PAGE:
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by Arthur L. Friedberg

My first memories of Aubrey and Adeline Bebee are as old as my familiarity with the A.N.A. itself, since it was at my first A.N.A. Convention in Omaha, Nebraska in 1955 that I was introduced to them by my parents, Robert and Goldye Friedberg. Admittedly, I don't remember much about it. I was all of five years old at the time and was much more involved with some other age appropriate endeavors than with what was going on in a hotel ballroom at bourse tables over which I could hardly see. Nonetheless, as unbelievable as it sounds, and for whatever reason, I remember being greeted by them. It was only much later that I came to understand how important these two kind and gentle people were to the A.N.A. and the hobby.

Their 1913 Liberty Nickel is legendary, and the fact that the Bebees also owned an 1804 Dollar and formed some other extraordinary collections would be sufficient to cement their status as pillars of twentieth century American numismatics. But the fact is that another collecting passion far surpassed these more famous acquisitions. Our purpose today is to introduce you to their greatest collecting interest, the paper money of the United States.

Dealers and collectors today consider the collecting of paper money on an equal footing with other numismatic interests, a view which was not necessarily accurate back in 1941 when the Bebees got started. Paper money was at best, a poor stepsister, the domain of those who were not so charitably nor endearingly-called "ragpickers." Information was scarce (In fact, until the first edition of our standard reference book on U.S. currency, Paper Money of the United States in 1953, the printing of illustrations of American currency was illegal!), and prices were hardly the stuff of which headlines are written. A good part of the Bebee Collection came in the form of a single bulk purchase in 1956 when they bought the collection of James M. Wade, who was the assistant cashier at the Chase National Bank in New York City. Jaws would drop in astonishment at the prices they paid - not only in relation to the valuations today, but also in comparison to contemporary non-paper rarities. Teeth would presumably fall out of mouths at what Wade must have paid in turn. Other pedigrees in the collection would form a who's who in the hobby, a numismatic hall of fame. In many ways, they were among the trailblazers in turning paper money collecting into a major component of American numismatics.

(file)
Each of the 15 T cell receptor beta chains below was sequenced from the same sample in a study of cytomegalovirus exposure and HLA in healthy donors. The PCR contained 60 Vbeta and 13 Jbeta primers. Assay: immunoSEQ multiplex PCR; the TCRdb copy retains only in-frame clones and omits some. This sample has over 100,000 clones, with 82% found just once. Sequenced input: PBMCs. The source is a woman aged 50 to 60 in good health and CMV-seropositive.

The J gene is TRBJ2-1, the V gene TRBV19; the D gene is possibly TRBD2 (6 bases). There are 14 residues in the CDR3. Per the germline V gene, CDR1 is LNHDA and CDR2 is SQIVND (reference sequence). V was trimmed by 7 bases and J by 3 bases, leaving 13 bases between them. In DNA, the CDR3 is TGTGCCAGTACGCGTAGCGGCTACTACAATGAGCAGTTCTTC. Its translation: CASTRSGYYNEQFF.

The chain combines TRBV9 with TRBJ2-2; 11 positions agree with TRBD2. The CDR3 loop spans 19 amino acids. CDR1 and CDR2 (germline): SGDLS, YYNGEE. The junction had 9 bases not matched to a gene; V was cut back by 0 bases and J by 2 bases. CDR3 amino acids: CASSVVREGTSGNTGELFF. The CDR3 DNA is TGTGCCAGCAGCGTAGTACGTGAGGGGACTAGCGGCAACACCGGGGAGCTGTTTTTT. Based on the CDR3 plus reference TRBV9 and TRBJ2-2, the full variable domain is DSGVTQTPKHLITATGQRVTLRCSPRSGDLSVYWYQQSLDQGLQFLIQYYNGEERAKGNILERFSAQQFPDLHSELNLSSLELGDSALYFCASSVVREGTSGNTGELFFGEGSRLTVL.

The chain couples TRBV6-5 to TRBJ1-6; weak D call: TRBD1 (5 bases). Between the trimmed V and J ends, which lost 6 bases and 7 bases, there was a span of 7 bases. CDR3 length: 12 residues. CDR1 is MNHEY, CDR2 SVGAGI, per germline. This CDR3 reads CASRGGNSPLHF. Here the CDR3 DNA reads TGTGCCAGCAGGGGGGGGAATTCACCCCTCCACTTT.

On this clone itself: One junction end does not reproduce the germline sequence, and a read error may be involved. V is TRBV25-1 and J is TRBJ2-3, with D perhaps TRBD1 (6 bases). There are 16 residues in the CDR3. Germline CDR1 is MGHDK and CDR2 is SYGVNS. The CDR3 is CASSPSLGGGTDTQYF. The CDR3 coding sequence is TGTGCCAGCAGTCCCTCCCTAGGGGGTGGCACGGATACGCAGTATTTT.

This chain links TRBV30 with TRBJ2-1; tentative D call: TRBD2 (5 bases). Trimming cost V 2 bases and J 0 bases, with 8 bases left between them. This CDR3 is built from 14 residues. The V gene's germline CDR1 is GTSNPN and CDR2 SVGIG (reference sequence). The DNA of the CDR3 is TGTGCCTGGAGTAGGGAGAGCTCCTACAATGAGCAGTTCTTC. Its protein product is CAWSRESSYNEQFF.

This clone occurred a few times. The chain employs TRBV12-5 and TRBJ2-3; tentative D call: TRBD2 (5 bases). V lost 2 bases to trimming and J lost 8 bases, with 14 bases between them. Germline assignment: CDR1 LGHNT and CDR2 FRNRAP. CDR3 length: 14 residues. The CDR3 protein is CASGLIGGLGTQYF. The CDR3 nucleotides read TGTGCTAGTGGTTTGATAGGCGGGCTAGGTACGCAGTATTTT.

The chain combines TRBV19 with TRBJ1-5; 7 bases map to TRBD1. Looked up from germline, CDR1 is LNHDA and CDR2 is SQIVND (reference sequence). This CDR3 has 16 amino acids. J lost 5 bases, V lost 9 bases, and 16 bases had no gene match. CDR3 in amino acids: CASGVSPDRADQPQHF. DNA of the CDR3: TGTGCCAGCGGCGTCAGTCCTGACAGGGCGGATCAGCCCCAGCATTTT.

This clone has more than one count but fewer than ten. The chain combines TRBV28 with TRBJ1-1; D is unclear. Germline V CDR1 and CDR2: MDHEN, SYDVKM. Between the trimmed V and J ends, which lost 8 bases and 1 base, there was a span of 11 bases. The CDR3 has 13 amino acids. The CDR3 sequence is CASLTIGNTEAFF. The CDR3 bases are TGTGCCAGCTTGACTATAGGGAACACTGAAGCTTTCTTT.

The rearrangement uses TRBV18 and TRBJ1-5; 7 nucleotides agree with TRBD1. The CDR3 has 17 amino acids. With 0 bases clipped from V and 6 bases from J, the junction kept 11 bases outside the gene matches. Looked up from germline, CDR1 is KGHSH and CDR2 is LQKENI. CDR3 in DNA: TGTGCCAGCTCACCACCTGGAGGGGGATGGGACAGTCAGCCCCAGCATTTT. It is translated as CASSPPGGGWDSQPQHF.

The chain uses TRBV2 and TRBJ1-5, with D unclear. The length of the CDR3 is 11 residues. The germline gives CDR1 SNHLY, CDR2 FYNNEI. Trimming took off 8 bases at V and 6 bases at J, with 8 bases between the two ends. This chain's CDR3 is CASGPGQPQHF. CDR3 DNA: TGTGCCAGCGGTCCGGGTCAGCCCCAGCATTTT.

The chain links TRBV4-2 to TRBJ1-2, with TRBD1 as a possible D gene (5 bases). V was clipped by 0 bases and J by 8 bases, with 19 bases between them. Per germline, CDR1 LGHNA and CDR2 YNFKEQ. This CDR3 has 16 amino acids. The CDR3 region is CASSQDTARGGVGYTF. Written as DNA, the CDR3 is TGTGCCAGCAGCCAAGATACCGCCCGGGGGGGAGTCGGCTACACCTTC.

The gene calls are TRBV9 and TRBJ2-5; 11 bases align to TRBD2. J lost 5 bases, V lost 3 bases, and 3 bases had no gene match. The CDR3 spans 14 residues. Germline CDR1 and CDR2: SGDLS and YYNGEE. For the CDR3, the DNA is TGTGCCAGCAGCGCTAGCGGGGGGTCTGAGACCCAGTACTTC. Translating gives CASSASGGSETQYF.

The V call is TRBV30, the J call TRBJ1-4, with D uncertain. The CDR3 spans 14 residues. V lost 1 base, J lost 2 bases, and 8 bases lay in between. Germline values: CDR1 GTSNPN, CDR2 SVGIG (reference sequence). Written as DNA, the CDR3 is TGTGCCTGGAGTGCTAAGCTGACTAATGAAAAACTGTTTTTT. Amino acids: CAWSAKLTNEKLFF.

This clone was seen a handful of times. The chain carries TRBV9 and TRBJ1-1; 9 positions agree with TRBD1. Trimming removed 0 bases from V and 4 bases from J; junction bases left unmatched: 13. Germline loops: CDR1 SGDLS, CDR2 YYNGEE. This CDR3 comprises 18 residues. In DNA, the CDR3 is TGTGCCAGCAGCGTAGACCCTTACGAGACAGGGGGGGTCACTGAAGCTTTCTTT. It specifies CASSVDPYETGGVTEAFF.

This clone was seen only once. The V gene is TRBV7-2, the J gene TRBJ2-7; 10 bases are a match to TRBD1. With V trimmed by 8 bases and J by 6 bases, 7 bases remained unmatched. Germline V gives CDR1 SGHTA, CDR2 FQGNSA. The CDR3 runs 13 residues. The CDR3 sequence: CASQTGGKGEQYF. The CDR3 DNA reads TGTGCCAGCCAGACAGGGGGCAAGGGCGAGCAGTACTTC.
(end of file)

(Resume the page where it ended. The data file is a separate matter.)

The collection they created is one for the ages, and which through their generosity in 1988 became part of "our" collection when they donated all 500 plus notes to the American Numismatic Association. A number of years ago, I had the privilege of visiting A.N.A. Headquarters in Colorado Springs and personally going through every note in the collection to select new illustrations for Paper Money of the United States. The Bebees were contributors of long-standing to successive editions of the book and we thought it was only fitting that by including their collection, they would become a permanent part of it. What I thought would be a quick two-day trip turned instead into two trips lasting over a week. I became mesmerized and instead of getting the job done, I spent hours examining nearly every single one of the notes, which after being scanned and enlarged many times revealed intricacies and details of engraving and design which are nearly unimaginable to the naked eye. It was an unforgettable experience for me, and I hope that as you now begin your tour through this fabulous collection, that you are able to experience something similar, and will be able to appreciate, in even a small way, the joy and dedication Aubrey and Adeline Bebee brought to our hobby for generations to come.

Happy viewing.

Arthur L. Friedberg